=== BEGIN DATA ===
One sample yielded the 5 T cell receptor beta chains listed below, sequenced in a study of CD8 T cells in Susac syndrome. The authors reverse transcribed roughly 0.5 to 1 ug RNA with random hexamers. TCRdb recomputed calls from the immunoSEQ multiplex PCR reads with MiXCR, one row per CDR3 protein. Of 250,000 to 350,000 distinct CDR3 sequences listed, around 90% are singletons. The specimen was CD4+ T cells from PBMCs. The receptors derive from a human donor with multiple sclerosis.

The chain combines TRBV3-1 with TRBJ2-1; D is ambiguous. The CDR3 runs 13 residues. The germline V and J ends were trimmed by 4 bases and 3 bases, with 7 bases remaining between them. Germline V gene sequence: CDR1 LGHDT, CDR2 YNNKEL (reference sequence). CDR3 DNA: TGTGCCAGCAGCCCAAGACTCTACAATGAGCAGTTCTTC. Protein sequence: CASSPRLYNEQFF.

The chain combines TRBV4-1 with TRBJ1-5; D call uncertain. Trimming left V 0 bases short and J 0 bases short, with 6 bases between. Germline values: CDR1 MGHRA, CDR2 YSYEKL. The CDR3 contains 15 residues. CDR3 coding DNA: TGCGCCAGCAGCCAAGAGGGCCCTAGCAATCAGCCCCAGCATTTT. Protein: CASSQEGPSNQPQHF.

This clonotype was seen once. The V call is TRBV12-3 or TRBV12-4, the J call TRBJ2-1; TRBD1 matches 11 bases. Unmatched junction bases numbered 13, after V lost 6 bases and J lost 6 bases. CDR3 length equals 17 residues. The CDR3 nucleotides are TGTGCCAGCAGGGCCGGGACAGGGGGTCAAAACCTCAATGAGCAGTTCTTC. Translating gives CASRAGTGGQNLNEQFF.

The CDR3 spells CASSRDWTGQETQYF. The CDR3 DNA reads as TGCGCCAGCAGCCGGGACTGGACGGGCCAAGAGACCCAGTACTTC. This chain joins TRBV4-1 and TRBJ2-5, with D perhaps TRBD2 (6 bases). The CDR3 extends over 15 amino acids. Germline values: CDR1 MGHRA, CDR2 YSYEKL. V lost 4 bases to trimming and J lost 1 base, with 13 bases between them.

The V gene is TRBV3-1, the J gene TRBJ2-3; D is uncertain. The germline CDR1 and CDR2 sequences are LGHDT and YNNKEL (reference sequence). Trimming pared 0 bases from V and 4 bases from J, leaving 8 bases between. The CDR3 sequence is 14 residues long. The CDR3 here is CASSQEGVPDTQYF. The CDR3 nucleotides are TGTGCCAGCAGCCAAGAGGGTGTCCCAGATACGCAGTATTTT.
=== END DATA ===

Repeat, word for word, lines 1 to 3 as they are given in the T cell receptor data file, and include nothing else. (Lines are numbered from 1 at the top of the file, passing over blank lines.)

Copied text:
One sample yielded the 5 T cell receptor beta chains listed below, sequenced in a study of CD8 T cells in Susac syndrome. The authors reverse transcribed roughly 0.5 to 1 ug RNA with random hexamers. TCRdb recomputed calls from the immunoSEQ multiplex PCR reads with MiXCR, one row per CDR3 protein. Of 250,000 to 350,000 distinct CDR3 sequences listed, around 90% are singletons. The specimen was CD4+ T cells from PBMCs. The receptors derive from a human donor with multiple sclerosis.

The chain combines TRBV3-1 with TRBJ2-1; D is ambiguous. The CDR3 runs 13 residues. The germline V and J ends were trimmed by 4 bases and 3 bases, with 7 bases remaining between them. Germline V gene sequence: CDR1 LGHDT, CDR2 YNNKEL (reference sequence). CDR3 DNA: TGTGCCAGCAGCCCAAGACTCTACAATGAGCAGTTCTTC. Protein sequence: CASSPRLYNEQFF.

The chain combines TRBV4-1 with TRBJ1-5; D call uncertain. Trimming left V 0 bases short and J 0 bases short, with 6 bases between. Germline values: CDR1 MGHRA, CDR2 YSYEKL. The CDR3 contains 15 residues. CDR3 coding DNA: TGCGCCAGCAGCCAAGAGGGCCCTAGCAATCAGCCCCAGCATTTT. Protein: CASSQEGPSNQPQHF.